Community Indicators for Your Community

Real, lasting community change is built around knowing where you are, where you want to be, and whether your efforts are making a difference. Indicators are a necessary ingredient for sustainable change. And the process of selecting community indicators -- who chooses, how they choose, what they choose -- is as important as the data you select.

This is an archive of thoughts I had about indicators and the community indicators movement. Some of the thinking is outdated, and many of the links may have broken over time.

Friday, January 8, 2010

JCCI Releases 5th Annual Race Relations Progress Report

The Jacksonville Community Council Inc (JCCI) released its 2009 Race Relations Progress Report during the Martin Luther King Jr. Annual Breakfast on January 8th at the Prime Osborn Convention Center. This is the fifth edition of the annual report that examines progress in addressing racial disparities and improving race relations in Jacksonville.

The 2009 report examines perceptions about race gained by annual survey and hard data that portray the realities of race and racial disparities across the Jacksonville community. Created as the result of JCCI’s 2002 citizen-led study, Beyond the Talk: Improving Race Relations (PDF), the progress report provides historical data spanning as much as 25 years across six areas: Education; Employment and Income; Housing and Neighborhoods; Health; Justice and the Legal System; and Civic Engagement and the Political System.

Jennifer Chapman of Fidelity Investments and Broderick Green of the Chamber’s Cornerstone Regional Development Partnership led the team that reviewed this year’s report and presented their findings at Friday’s Martin Luther King Jr. Annual Breakfast. “Eliminating racial disparities in our community is not only a moral imperative – it’s an economic one,” Chapman and Green stated. Among highlights in the 2009 report is the widening black-white gap in the perception of whether racism is a problem in Jacksonville. This hinders the community’s ability to come together to take action and solve the real problems that exist, according to the JCCI report.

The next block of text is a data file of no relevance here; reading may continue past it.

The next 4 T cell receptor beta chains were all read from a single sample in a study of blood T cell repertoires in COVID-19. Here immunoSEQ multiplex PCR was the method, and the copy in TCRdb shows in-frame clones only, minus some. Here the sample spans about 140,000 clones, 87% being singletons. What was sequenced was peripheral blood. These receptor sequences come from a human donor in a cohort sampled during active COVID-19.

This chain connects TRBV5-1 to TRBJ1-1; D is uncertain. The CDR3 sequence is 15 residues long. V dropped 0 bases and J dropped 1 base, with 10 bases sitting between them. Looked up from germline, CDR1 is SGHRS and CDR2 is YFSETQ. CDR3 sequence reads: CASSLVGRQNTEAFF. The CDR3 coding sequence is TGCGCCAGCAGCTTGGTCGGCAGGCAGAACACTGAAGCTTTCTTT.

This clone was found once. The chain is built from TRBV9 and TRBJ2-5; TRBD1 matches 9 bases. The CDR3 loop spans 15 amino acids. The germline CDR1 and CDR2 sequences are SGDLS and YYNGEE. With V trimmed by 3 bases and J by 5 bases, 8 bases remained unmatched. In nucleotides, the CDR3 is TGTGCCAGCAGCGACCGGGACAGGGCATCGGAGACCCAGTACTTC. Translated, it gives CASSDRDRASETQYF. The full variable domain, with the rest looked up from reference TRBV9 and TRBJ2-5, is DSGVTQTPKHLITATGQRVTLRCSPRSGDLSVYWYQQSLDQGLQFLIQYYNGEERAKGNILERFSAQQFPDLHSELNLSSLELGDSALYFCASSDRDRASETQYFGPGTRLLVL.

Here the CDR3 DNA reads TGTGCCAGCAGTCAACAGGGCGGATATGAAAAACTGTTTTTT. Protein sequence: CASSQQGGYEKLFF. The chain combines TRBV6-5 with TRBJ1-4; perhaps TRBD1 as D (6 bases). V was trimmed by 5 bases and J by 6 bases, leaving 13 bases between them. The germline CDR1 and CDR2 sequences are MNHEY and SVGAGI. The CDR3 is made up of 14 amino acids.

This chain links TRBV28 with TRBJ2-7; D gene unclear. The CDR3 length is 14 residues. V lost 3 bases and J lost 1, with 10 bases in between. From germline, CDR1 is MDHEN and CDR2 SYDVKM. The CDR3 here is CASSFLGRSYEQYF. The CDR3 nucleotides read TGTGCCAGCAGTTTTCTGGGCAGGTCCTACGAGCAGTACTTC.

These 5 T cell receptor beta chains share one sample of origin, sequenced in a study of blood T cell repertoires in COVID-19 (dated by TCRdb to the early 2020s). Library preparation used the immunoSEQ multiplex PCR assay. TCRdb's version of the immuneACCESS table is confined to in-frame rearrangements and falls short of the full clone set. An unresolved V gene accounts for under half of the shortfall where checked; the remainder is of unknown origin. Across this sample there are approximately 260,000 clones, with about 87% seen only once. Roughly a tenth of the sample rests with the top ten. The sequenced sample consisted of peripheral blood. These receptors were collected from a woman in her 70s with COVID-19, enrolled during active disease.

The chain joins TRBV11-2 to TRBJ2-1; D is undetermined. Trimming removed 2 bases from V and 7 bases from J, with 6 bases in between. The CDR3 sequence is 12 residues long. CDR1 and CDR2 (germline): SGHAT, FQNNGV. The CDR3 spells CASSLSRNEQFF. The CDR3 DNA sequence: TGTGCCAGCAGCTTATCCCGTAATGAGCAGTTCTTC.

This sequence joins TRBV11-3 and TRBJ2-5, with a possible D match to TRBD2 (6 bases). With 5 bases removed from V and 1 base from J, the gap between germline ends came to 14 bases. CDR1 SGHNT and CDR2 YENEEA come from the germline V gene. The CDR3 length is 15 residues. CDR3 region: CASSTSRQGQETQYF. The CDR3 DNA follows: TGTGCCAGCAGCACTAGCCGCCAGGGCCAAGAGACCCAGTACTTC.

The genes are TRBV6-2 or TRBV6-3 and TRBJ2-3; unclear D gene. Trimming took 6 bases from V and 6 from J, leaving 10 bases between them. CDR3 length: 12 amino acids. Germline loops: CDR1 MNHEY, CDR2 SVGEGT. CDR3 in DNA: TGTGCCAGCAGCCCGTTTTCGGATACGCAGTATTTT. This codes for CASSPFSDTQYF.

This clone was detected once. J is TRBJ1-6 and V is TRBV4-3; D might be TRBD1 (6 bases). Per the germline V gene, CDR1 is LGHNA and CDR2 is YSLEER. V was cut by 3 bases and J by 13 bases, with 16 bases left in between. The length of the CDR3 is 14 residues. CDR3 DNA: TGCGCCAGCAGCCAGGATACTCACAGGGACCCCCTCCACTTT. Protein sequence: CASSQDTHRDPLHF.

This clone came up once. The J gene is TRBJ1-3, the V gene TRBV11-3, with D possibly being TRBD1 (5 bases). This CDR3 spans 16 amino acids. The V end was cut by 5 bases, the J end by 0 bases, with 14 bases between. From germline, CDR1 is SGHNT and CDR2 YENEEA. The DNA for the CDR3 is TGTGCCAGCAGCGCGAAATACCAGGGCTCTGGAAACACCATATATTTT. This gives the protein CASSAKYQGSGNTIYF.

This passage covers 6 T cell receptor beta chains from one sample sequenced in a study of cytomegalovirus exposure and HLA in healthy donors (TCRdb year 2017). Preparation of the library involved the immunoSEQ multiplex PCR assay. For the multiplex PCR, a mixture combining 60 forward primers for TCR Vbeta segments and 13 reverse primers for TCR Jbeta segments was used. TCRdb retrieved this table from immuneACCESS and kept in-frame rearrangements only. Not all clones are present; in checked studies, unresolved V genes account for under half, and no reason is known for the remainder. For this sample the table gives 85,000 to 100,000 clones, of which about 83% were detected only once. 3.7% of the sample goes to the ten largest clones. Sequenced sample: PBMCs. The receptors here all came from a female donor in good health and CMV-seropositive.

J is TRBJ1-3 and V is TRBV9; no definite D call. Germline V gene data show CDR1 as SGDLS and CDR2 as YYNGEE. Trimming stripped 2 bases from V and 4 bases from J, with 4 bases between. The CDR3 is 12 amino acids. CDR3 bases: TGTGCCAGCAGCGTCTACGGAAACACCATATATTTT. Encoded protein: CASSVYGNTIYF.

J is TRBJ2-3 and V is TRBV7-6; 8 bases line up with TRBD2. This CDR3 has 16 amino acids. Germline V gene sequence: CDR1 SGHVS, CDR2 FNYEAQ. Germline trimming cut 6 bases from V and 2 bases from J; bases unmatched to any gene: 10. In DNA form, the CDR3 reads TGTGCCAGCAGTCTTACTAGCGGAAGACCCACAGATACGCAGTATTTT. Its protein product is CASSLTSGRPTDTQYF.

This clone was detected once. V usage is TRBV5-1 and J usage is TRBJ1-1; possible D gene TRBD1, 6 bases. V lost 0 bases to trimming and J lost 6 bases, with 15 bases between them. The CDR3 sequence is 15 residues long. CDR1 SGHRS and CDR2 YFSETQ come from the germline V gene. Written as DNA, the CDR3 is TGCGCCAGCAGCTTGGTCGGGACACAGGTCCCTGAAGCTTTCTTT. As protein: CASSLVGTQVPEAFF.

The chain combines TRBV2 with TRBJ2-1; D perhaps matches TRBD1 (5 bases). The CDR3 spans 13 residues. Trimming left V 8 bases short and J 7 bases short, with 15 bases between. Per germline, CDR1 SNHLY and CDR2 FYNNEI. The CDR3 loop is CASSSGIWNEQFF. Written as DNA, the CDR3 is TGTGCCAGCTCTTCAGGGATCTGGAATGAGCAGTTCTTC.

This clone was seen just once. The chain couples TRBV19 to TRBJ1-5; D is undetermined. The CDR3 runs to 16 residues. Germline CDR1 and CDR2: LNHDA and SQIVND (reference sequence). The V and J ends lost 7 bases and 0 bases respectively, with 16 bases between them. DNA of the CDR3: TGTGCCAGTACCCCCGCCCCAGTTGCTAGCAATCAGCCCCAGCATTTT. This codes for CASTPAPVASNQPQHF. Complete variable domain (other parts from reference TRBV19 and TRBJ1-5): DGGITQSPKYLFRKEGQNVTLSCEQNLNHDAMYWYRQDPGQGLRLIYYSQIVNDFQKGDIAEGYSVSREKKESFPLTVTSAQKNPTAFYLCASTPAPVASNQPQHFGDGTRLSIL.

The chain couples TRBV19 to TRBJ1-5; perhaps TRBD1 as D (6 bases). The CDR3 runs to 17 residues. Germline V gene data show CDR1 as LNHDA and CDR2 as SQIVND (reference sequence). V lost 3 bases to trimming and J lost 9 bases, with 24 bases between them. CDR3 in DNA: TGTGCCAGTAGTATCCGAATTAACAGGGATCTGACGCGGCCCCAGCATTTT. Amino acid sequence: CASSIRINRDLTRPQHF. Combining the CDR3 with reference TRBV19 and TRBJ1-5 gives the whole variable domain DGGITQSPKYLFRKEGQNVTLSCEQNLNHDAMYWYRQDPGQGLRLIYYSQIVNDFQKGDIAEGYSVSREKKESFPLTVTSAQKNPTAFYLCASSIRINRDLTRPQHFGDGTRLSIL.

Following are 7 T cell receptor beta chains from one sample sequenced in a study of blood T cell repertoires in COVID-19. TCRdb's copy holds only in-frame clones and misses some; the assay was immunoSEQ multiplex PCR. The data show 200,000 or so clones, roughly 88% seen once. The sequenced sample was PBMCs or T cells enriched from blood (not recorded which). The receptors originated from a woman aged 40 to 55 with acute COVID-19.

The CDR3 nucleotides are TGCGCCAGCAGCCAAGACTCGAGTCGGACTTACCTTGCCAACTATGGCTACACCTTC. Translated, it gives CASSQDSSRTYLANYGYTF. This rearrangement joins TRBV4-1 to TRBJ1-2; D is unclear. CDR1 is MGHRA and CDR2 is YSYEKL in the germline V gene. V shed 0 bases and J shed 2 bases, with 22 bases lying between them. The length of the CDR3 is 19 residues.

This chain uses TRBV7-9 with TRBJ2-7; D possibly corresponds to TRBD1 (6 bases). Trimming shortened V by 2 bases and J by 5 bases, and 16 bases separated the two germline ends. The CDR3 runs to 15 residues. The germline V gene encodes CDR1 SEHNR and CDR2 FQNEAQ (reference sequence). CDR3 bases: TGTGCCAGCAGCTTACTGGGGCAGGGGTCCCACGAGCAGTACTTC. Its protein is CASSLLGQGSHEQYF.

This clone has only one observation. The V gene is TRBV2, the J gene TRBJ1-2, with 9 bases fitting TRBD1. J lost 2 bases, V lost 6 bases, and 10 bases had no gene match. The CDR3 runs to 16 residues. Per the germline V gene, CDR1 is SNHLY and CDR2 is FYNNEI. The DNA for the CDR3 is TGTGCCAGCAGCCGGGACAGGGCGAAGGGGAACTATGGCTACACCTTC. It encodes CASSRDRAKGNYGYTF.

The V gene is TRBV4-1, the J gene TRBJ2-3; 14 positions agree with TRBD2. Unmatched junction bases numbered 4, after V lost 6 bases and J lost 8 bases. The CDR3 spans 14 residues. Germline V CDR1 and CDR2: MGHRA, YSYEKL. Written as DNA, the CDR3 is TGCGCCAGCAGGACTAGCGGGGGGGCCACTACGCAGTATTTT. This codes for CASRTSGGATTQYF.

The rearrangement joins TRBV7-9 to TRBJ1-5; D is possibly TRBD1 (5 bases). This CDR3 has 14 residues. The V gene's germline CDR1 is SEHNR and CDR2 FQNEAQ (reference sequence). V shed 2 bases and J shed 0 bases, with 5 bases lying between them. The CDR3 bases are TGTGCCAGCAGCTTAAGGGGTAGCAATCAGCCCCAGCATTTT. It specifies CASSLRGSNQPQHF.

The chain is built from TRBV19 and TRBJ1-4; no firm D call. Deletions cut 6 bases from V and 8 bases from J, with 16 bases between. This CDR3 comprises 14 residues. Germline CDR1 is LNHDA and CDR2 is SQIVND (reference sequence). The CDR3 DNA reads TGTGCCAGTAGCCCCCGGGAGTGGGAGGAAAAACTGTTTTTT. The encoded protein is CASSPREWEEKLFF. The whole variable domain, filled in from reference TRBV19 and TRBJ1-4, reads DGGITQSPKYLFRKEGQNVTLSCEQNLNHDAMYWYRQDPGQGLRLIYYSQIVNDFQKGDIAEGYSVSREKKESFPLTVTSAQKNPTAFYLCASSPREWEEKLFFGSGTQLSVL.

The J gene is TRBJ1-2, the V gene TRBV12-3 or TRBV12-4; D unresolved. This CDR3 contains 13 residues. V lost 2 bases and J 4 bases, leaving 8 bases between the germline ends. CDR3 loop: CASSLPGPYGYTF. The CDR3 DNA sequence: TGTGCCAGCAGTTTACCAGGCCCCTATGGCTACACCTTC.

The report reflects mixed signals in the area of education, where graduation rates improved but racial disparities widened. Of great concern were growing racial disparities in the areas of employment and income, fueled by the recession, where black minority populations were hit especially hard. Positive indicators included perceptions of neighborhood safety, heart disease death rates, declining homicide rates, voter turnout, and black felony inmate admissions, although significant racial disparities in several of these areas.

Copies of the report were distributed at the MLK Breakfast and are available in hard copy from the JCCI offices or online at For more information contact JCCI at 904-396-3052.


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